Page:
Bicycle Justice League

Monday morning Cody and I took a ride to Fae Ridge Farm which is out near West Branch. This is the farm that made Ira the man he is. It is a wonderful place with lots of animals running and waddling about and great coffee, too! It is also the proud and humble home of the only Ira Ryan bicycle in Iowa. The bike had seen better days and Cody and I were there to put things right. With a flash of the 15mm the tardy wheel was off! Seconds later the tire and tube were free of the rim and Cody’s expert vision detected the trouble. A hole in the tube! A fresh tube sprang from my jersey pocket and was inflated with great industry to hold its shape before being carefully nestled back in its tire and mounted to its new home. Once more our mighty pump did hiss until the wheel was good as new. A second flashing of the 15mm saw the bike made whole again and with faithful farm dog at her side Janette did ride ride ride away! All in a days work for the Bicycle Justice League, watch for us wherever sidewalls are threatened or chains lack proper lubrication!

Then we drank coffee and talked about Ira because he did not accept our calls on his birthday.

In other BJL news fresh off the Senators desk:

Bicycle programs catching on in major cities
International Herald Tribune
By Kimberly Conniff Taber
Published: May 31, 2007

PARIS: As cities across Europe experiment with ways to get people out of their cars and into more eco-friendly modes of transportation, Paris is becoming a massive laboratory for one of the most innovative attempts to make money and help save the environment at the same time.
This summer, it will put 10,000 bicycles on the streets at 1,000 stations throughout the city – more than 20,000 bikes will be available by the end of the year – in an experiment with the potential to alter the city’s urban transportation landscape.
“Our hope is that this will change the mentality of people getting around Paris, ” said Céline Lepault, who directs the program for the Paris mayor’s office.
And the city will not pay a cent.
In fact, it will be making money from the project, to the tune of €34 million, or $46 million, over 10 years. And users of the service, called Vélib, will pay next to nothing: after a nominal subscription fee of €29 a year, the first half-hour of each trip will be free, and each additional half hour will cost €1.
The project is being financed by J.C. Decaux, the advertising firm, which will receive exclusive control over 1,628 urban billboards in exchange. The company landed the Paris contract after introducing a similar program in Lyon two years ago that became a success: it now has 50,000 subscribers and has doubled the number of bicycles to 4,000 for a population of 445,500. Paris has 2.15 million residents, a more lucrative consumer base for the program, which allows a rider to use a bike for a short period, ride it to another station and leave it for the next user.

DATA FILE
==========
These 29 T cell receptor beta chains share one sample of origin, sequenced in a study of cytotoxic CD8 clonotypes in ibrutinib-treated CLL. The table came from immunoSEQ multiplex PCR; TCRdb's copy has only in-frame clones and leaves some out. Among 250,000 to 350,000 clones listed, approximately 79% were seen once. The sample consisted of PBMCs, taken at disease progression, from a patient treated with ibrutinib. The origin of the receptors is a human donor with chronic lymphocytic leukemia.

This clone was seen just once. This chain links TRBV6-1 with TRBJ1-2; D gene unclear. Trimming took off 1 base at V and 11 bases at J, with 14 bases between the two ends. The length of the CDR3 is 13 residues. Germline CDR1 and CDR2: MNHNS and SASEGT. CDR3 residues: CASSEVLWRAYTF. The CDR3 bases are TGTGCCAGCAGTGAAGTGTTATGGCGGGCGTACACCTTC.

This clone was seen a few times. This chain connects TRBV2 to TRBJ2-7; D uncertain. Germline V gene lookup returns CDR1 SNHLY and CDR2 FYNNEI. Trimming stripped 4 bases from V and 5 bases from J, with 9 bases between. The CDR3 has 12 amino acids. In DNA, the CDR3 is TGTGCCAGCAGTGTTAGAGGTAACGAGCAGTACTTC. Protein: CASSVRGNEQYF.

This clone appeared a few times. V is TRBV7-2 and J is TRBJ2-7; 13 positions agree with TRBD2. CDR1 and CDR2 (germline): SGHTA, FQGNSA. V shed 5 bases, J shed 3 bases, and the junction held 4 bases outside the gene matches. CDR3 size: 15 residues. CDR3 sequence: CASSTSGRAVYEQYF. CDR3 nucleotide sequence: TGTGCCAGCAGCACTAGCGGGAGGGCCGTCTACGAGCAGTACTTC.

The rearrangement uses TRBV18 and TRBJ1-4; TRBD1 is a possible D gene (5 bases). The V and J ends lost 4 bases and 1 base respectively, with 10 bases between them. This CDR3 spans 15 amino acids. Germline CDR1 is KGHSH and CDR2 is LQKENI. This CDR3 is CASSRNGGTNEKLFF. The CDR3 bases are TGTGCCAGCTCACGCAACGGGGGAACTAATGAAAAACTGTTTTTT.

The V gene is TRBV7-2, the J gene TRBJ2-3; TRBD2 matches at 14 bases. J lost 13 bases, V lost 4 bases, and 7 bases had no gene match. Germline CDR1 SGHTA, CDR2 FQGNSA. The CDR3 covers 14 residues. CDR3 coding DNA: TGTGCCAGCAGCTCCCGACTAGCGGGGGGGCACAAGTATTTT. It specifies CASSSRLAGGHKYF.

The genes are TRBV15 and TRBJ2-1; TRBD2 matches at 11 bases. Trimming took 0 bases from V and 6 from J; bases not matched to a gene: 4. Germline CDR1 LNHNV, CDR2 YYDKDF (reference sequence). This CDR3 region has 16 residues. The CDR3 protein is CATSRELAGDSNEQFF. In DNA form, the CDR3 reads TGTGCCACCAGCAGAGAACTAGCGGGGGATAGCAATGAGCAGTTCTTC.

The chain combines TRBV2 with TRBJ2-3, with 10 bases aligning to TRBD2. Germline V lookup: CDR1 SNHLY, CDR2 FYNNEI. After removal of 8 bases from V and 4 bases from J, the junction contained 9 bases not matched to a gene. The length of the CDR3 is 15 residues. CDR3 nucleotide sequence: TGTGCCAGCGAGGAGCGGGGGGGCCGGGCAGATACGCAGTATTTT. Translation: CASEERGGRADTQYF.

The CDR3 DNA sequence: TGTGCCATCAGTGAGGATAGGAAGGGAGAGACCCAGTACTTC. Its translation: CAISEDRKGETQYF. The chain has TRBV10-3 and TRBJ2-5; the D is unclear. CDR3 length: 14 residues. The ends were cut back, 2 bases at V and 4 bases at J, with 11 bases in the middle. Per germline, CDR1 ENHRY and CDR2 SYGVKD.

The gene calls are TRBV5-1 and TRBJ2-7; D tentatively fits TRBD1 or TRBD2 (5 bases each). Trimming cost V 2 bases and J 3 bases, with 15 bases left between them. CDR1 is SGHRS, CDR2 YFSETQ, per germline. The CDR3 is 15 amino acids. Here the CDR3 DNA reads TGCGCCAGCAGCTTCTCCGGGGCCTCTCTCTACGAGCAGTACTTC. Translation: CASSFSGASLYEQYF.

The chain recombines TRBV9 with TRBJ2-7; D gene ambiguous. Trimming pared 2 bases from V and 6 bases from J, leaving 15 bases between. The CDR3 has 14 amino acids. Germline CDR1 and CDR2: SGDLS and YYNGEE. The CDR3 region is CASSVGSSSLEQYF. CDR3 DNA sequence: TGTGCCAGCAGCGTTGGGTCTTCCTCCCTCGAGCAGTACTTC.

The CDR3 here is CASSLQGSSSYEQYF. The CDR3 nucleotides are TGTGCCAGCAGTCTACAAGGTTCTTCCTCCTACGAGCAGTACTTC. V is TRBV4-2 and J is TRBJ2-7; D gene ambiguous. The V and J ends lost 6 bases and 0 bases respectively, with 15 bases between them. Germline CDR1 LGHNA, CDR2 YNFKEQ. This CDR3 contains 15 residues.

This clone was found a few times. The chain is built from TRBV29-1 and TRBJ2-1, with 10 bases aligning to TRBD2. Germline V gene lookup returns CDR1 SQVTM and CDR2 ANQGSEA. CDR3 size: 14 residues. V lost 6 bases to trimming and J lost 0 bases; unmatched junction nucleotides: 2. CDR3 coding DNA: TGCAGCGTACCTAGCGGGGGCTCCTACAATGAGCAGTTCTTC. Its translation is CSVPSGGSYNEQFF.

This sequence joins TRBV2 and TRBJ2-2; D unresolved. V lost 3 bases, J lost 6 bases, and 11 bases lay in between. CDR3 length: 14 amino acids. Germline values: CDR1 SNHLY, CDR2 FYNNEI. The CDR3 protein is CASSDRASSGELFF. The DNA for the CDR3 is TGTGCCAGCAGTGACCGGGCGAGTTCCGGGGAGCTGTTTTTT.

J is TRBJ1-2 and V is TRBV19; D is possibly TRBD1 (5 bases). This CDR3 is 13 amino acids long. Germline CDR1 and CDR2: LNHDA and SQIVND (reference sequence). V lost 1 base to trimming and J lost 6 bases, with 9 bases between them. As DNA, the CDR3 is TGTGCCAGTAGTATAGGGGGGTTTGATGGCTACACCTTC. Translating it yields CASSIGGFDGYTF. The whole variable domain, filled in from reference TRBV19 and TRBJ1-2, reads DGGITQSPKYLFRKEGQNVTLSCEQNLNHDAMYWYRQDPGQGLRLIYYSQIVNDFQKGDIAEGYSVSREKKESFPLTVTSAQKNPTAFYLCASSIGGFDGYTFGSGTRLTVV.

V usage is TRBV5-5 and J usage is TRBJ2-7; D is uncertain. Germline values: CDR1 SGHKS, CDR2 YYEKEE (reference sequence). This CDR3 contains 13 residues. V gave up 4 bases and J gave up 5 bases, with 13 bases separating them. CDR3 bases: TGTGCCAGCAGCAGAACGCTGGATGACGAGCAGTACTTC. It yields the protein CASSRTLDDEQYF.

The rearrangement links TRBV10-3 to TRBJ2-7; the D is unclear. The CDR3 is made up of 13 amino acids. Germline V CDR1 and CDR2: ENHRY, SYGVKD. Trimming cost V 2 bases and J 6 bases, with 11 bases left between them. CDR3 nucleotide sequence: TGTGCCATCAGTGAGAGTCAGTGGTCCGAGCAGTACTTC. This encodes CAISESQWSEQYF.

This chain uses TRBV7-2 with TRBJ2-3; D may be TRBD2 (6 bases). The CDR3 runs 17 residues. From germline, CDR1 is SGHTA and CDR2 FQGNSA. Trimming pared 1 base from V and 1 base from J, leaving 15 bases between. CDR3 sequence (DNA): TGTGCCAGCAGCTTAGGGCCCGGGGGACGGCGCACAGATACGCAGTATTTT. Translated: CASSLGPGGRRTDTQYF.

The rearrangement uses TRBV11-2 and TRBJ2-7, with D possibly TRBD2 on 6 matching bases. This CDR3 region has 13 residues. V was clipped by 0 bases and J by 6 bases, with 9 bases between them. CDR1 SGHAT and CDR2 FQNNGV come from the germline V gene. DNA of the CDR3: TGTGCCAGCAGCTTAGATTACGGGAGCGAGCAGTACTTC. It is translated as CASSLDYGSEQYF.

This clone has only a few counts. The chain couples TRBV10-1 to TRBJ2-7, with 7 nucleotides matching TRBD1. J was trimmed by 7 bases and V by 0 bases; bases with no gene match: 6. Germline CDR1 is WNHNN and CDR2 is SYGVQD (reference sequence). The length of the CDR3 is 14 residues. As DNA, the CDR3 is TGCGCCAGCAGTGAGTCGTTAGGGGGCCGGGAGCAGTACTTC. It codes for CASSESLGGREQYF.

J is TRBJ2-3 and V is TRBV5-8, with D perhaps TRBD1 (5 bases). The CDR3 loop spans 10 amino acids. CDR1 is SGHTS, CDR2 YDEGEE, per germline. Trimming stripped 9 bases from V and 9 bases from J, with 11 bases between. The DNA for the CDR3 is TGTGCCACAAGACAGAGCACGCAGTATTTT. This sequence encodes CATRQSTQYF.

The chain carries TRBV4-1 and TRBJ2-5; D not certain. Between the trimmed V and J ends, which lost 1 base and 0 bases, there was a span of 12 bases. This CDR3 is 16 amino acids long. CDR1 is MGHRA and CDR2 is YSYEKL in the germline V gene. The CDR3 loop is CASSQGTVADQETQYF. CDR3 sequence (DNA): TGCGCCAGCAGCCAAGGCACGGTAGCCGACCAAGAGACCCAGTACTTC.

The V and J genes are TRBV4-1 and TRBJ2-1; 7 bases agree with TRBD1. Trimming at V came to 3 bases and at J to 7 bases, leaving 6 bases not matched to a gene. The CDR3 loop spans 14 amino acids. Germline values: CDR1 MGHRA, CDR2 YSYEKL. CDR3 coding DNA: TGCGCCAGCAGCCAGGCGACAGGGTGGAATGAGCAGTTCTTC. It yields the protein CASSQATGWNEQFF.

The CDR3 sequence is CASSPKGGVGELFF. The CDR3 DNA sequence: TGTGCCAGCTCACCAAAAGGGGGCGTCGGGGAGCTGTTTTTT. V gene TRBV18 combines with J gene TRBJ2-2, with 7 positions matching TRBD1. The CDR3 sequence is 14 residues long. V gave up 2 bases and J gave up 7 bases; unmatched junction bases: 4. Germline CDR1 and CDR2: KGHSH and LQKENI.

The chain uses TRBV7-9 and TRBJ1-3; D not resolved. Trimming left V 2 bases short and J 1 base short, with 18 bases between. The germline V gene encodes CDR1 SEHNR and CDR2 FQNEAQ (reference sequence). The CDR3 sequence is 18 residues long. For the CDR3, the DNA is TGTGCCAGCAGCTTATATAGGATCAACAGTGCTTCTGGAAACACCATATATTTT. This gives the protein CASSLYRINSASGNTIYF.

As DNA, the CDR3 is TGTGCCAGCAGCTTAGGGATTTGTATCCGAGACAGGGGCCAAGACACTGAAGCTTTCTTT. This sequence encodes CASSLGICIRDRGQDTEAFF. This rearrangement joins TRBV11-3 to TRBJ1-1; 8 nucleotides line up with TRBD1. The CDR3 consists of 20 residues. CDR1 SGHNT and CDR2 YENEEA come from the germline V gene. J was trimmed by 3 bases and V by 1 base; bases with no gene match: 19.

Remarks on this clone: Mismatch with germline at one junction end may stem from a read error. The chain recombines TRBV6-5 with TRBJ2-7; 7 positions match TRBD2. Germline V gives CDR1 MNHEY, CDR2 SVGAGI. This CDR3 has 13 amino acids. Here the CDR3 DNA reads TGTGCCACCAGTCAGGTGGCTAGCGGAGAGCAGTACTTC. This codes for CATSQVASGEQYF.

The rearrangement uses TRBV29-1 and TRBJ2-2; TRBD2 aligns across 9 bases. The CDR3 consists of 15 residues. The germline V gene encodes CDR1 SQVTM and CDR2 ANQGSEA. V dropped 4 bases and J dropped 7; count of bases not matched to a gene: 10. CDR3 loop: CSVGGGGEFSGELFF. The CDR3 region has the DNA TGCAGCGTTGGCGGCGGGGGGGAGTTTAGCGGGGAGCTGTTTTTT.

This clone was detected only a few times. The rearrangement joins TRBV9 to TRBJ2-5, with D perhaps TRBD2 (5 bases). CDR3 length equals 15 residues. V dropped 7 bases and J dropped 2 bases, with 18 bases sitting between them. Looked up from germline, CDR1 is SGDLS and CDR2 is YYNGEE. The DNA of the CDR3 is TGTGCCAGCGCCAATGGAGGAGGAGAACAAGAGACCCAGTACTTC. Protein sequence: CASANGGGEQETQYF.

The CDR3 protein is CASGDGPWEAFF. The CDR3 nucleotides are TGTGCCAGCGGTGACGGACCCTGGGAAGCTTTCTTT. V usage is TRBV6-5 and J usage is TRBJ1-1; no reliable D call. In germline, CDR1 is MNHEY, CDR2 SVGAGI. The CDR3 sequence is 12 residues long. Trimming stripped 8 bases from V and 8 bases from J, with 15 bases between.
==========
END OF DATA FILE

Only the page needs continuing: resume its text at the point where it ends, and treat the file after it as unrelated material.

Decaux’s motives are not purely altruistic. It says it stands to earn €60 million a year in advertising revenue from the billboards. After the initial costs of setting up the bicycle system (about €80 million) and subsequent operating costs, plus a €3.4 million annual payment for the rights to the public space it will be occupying with its billboards, Decaux will take home the rest as profit.
The initiative will also turn the company into a leading player in the market for citywide bike rental programs, which are spreading fast across Europe and beyond, with programs in Brussels, Dublin, Marseille, Vienna and a smattering of smaller cities.
In a sign of how competitive the market is becoming, Decaux won the contract after a fierce bidding war with Clear Channel, a U.S. communications company that had initially won the contract with a proposal for 14,000 bicycles. But after a court battle, the French firm nearly tripled its initial offer of 7,500 bicycles and won the contract.
By the time Decaux’s full fleet of 20,600 bicycles is on the road in Paris at the end of the year, city officials will be counting on at least 100,000 users – including car-owner converts. “Today there are a lot of people who use their cars for short trips that aren’t really justified,” said Lepault. “We’re hoping they’ll use bicycles instead.”
That is what has happened in Lyon, where bicycle traffic has increased 30 percent in the last two years and automobile use is down 4 percent, reversing a trend of a 1 percent to 3 percent increase per year, according to Jean-Louis Touraine, the city’s deputy mayor in charge of transportation.
Many people are combining bicycle use with public transportation when they would have previously hopped in their cars. “It’s changed the image of the city,” he said.
As for reducing pollution, Lyon has calculated that 3,000 tons of carbon dioxide emissions have been saved since the inception of the program. Paris officials expect that the impact on air quality will be even more impressive.
Other cities are watching Paris with considerable interest as it rolls out the world’s largest bike rental program. Lepault says that she has received requests for information from Sevilla, Spain, to Rio de Janeiro, and there are reports that London and Sydney are considering similar projects.
Touraine said that in Lyon, “we’re finding a city that is more humane, more convivial, less dangerous, less stressful and less polluted.”

Convivial! I love that word! I am off duty now so I will read my book and then sleep the sleep of a man who knows how to ski.

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